U Students Study Wildlife in Red Butte Canyon

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(Photo Courtesy of Çağan Şekercioğlu)
Rory Penman
(Photo Courtesy of Çağan Şekercioğlu)
(Photo Courtesy of Çağan Şekercioğlu)

 

Life in Salt Lake City is full of buzzing cars and tall buildings, but just beyond the metropolitan area in Red Butte Canyon lies an area teeming with wild animals, including elk, moose and deer.

A team of undergraduate students at the U found this to be the perfect place for their studies. They’ve placed 17 hidden cameras in the canyon to learn more about the critters living in the space.

Chanapa Tantibanchachai, an associate science writer who was able to work side-by-side with the team, believes Red Butte Canyon was ideal for the project because of the opportunities present.

“I was given the chance to write about the project, and they chose to use the Red Butte Garden because it is a pristine ecosystem,” she said. “It is protected by the United States, and people aren’t allowed to go up and interfere with it.”

Tantibanchachai said the hidden cameras capturing both plants and animals in Red Butte Canyon are being used as a model to compare with other canyons in Utah. The idea for the project came from another study done in Turkey.

Andrea Rivera, an undeclared freshman, said the project is a great way to expand research in a local way.

“I think it is taking education and combining it with passion, and that is an incredible way to learn,” she said. “It is really effective.”

Rivera said programs like this are rare.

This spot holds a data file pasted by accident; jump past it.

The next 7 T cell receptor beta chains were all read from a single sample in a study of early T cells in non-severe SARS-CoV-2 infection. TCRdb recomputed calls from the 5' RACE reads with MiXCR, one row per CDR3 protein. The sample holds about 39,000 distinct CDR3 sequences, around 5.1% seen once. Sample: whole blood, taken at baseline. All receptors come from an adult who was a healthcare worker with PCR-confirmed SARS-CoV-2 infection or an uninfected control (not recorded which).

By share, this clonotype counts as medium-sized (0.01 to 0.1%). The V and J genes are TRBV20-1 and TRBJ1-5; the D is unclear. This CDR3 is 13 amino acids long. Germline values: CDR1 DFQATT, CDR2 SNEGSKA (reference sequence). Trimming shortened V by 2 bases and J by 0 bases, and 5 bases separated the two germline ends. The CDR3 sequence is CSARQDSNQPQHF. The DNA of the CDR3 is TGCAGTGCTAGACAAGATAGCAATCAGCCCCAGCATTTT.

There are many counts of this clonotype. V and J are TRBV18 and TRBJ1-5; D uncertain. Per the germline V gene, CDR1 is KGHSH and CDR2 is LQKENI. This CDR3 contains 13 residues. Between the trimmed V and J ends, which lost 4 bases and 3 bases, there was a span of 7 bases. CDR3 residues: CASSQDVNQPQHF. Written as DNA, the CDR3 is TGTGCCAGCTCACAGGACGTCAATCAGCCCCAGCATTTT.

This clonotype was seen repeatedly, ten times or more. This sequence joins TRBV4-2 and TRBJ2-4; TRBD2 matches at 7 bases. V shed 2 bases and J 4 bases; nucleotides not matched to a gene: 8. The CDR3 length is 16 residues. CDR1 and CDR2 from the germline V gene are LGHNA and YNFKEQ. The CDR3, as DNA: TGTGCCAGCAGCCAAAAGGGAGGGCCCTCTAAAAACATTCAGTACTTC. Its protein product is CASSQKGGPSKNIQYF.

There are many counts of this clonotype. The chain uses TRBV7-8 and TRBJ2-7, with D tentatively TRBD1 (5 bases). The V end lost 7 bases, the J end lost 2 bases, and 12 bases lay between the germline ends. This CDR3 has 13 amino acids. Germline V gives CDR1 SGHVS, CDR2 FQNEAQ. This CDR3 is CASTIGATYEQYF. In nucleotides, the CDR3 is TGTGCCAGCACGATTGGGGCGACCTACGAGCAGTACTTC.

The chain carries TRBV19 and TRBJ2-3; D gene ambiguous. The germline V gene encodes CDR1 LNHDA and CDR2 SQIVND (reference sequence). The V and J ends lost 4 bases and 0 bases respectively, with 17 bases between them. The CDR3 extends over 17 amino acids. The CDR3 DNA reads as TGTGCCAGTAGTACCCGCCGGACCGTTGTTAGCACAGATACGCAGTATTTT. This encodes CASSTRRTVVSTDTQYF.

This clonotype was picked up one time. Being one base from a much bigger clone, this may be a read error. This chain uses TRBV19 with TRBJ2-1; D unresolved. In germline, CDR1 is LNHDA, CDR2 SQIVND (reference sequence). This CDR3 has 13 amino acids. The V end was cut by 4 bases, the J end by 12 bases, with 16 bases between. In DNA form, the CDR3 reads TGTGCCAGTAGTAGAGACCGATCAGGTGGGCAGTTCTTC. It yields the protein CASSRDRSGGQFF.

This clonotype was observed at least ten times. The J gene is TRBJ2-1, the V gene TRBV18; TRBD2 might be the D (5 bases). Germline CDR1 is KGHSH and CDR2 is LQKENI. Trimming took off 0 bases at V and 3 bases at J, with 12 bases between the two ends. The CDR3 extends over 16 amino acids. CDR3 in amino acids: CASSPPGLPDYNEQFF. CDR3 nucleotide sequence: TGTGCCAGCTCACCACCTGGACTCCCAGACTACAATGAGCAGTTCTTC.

“They came up with an entirely new way to learn about what [they] want to study, and it is personal,” she said. “Instead of hearing about it from a professor or just learning about it through research, they are going out and experiencing it for themselves and creating their own research.”

Rivera had just one hesitation: the effect on the environment where the cameras were placed.

“As long as the habitat wasn’t destroyed and everything was still being seen in a natural state with natural occurrence, then the project is such a good idea,” she said. “But harming the environment would have to change all of the research gathered and hurt the ecosystem that Red Butte strives for.”

But Tantibanchachai said the overall purpose of the project was simple.

“The goal is to provide more research opportunities for the students and allow them to take the project into their own hands,” she said. “They benefited from research.”

j.skrivan@chronicle.utah.edu

@JulianneSkrivan

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